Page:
Friday, January 25, 2013
When is no change actually a political earthquake? Yesterday, in Israel, Prime Minister Netanyahu was reelected, but his party underperformed and the right wing / religious block found itself in a flat footed tie with the left and center parties, 60-60, in the ideological makeup of the next Knesset. Israel's not veering to the far right after all. It is veering to the middle. The new Knesset will have more women than ever before, and the centrists have a new champion, Yair Lapid, a kingmaker whose Yesh Atid (There is a Future) party shocked the world by earning 19 Knesset seats. Lapid has committed himself to making Israel a far more progressive and inclusive society. There is a future, indeed.
As for the peace process, an afterthought in these elections, I concur with Marc Schulman, who wrote,
"The overwhelming majority of the Israeli public clearly does not think negotiation with the Palestinians is the most important item on our agenda. At the same time, the majority disapproves of many of the recent actions taken by Prime Minister Netanyahu. Israelis are happy to ignore the Palestinian problem. They have no interest in making the problem worse. Most Israelis do not want to take any more risks for peace. At the same time, the majority does not want any more settlements. Israelis want a strong Israel. However, they also do not want to poke the President of the United States in the eye."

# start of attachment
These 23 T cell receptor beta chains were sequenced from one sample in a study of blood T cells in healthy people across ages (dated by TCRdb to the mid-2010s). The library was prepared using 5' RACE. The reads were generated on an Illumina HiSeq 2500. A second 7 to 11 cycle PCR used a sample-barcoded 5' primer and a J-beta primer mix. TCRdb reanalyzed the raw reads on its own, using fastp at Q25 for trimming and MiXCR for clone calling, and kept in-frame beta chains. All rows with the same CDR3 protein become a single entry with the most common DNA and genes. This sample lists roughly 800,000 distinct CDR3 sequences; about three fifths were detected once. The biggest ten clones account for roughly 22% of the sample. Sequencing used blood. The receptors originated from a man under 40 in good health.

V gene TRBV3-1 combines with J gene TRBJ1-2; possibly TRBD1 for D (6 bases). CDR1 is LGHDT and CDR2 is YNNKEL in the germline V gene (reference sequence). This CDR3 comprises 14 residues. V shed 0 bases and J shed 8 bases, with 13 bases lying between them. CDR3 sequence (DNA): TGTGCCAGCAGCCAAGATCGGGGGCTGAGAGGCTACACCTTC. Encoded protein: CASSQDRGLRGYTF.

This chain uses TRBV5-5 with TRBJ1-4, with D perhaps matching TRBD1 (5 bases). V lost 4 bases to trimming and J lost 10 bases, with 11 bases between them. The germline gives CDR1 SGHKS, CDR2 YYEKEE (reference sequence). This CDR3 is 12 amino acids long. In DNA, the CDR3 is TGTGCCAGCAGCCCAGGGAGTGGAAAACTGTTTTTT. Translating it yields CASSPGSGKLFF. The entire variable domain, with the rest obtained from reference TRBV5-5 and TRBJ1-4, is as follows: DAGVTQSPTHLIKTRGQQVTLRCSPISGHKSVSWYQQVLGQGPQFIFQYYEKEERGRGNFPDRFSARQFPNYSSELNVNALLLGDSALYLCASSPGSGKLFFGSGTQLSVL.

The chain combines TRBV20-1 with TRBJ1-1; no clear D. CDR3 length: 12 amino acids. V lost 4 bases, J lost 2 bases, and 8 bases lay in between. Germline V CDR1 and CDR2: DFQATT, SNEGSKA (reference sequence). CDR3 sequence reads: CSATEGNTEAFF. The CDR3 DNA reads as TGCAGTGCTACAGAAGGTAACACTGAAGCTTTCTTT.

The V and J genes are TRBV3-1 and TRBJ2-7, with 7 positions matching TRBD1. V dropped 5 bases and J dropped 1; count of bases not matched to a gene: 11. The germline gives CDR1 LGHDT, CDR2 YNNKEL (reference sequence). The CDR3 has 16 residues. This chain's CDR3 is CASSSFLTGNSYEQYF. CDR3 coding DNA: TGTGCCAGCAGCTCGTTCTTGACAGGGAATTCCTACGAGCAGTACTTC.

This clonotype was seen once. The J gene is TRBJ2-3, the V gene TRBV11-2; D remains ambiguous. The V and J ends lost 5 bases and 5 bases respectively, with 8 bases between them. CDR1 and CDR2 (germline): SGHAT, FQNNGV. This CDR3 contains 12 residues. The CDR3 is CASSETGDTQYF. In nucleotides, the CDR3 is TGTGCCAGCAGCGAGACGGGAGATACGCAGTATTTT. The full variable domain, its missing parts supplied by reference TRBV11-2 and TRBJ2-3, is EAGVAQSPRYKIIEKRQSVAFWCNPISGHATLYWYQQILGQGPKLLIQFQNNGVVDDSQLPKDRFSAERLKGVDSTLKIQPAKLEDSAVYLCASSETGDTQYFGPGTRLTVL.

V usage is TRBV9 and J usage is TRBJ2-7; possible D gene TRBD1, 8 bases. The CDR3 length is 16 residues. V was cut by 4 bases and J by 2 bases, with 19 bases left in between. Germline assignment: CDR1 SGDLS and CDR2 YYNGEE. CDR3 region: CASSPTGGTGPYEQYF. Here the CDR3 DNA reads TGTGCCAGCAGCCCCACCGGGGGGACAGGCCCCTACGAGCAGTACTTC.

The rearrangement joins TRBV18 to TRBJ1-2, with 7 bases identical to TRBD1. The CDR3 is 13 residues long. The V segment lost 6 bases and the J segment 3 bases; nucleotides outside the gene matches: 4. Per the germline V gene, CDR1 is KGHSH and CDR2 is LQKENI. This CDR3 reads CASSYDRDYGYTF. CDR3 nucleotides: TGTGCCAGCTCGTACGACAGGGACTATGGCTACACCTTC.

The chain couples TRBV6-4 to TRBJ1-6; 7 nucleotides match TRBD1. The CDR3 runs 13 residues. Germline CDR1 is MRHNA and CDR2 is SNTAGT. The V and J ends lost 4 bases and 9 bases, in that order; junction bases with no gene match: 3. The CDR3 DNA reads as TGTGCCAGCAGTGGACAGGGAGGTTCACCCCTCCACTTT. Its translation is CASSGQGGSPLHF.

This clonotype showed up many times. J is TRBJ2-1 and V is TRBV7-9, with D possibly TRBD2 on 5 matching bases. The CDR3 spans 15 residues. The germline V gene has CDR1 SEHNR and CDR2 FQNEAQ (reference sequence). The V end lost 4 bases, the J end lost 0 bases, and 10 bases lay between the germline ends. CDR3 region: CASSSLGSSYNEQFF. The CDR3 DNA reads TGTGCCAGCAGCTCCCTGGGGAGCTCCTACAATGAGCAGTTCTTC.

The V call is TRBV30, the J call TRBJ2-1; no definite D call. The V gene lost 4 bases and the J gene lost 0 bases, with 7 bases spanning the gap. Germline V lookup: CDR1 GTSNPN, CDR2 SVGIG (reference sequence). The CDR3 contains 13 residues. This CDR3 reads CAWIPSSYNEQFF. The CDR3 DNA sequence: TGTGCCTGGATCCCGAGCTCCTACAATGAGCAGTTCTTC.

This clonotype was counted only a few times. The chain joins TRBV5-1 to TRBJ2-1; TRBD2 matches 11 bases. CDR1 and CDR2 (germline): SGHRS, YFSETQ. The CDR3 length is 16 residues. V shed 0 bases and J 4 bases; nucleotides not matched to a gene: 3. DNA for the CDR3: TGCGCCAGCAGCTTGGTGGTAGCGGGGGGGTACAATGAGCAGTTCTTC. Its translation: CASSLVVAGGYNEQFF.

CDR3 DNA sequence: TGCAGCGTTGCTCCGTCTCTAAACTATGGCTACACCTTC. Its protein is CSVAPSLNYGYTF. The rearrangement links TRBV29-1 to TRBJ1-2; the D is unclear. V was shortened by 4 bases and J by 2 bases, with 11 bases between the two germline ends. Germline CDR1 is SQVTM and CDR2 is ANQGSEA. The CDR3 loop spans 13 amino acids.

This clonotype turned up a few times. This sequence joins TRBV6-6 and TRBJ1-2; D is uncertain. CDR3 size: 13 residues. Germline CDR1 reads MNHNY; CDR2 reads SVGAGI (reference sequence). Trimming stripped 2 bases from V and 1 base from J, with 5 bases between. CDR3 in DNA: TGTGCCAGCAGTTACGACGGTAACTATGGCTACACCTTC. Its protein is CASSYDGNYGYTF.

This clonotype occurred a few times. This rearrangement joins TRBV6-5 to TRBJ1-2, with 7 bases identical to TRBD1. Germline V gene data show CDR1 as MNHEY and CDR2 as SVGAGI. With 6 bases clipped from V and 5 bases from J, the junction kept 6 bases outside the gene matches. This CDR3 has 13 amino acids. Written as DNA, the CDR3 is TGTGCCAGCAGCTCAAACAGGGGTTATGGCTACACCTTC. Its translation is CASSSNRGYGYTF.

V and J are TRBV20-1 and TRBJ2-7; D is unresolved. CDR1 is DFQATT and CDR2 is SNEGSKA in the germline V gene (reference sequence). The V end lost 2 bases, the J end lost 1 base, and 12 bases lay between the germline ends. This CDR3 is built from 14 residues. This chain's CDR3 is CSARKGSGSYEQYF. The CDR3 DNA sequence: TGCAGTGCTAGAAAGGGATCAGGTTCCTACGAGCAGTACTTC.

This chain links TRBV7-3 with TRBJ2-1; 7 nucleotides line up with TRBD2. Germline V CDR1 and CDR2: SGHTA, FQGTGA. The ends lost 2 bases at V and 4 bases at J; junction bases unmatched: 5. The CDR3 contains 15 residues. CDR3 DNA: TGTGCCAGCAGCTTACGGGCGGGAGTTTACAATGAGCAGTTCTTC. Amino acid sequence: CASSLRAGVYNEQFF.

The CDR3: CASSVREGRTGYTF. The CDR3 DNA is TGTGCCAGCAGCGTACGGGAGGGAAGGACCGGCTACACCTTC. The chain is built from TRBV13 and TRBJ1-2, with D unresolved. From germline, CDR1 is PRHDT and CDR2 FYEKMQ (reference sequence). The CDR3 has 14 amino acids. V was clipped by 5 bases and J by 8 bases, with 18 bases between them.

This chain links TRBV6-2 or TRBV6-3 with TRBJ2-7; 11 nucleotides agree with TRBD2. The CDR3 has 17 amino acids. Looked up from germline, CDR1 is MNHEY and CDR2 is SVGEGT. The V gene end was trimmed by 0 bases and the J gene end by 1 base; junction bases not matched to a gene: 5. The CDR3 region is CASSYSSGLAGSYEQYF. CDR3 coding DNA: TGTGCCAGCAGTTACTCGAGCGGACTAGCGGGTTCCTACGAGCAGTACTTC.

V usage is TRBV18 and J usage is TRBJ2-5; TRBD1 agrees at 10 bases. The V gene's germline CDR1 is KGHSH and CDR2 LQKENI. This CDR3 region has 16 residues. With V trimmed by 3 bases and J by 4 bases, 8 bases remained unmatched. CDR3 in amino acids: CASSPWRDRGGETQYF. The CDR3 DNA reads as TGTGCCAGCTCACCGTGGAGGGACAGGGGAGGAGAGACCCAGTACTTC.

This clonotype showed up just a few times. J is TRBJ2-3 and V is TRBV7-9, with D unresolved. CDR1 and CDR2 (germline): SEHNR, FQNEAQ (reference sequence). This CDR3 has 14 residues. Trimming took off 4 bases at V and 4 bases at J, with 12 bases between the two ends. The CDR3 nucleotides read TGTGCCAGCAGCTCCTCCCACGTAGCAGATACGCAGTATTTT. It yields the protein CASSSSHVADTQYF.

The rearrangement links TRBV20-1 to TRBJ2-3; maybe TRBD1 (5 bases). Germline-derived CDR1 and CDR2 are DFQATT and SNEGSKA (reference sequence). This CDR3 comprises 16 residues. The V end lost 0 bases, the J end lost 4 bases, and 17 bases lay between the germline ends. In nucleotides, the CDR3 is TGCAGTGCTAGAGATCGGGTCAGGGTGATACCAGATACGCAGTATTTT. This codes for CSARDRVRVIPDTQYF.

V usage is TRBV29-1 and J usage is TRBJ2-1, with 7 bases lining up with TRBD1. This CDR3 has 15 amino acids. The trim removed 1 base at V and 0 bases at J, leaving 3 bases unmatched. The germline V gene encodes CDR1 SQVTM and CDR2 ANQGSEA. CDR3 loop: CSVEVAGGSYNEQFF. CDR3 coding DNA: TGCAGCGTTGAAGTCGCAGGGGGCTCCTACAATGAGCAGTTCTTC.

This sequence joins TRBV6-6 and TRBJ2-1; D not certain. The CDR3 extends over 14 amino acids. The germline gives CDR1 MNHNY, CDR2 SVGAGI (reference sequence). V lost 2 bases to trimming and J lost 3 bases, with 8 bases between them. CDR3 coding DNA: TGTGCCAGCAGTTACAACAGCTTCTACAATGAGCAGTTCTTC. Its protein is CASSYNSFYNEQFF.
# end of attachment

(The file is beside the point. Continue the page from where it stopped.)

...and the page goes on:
And, I add, they understand that poking the President in the eye at a time when an attack on Iran is becoming increasingly likely, amounts to diplomatic malpractice.
I've been watching Lapid carefully for a while and I think Americans are going to like what they see (and they may be seeing a lot of him, as there is talk of his becoming Foreign Minister). I opened my Kol Nidre Sermon with a story Lapid recalled at AIPAC, where he spoke eloquently about his father's miraculous escape from the Nazis as a child in Budapest. He also spoke to Conservative rabbis at the Rabbinical Assembly convention last spring. That in itself was remarkable for an Israeli politician. He is a member of a Conservative (Masorti) shul in Israel. On my blog (click here), you can find a brief video of what Lapid said regarding religious pluralism. It's something you have rarely if ever heard from an Israeli politician. You'll also find there a recent column of his as well as today's "Letter from Netanya" from Jan Gaines, reporting on the elections.
All of which is a reminder for you to JOIN US THIS WEEKEND AS GERSHOM GORENBERG TELLS US WHAT IT ALL MEANS (see flyer below). The snow is supposed to be very light. You can warm up here - and on Friday night a special treat, as once again we'll be joined by harpist Lisa Tannebaum. And on Shabbat morning after service, a delicious lunch will be served!
Oh and while you're at the blog, take a look at Beth Boyer's superb presentation about bees given at least Shabbat's service. It's a d'var Torah people are still buzzing about...
See you this Shabbat!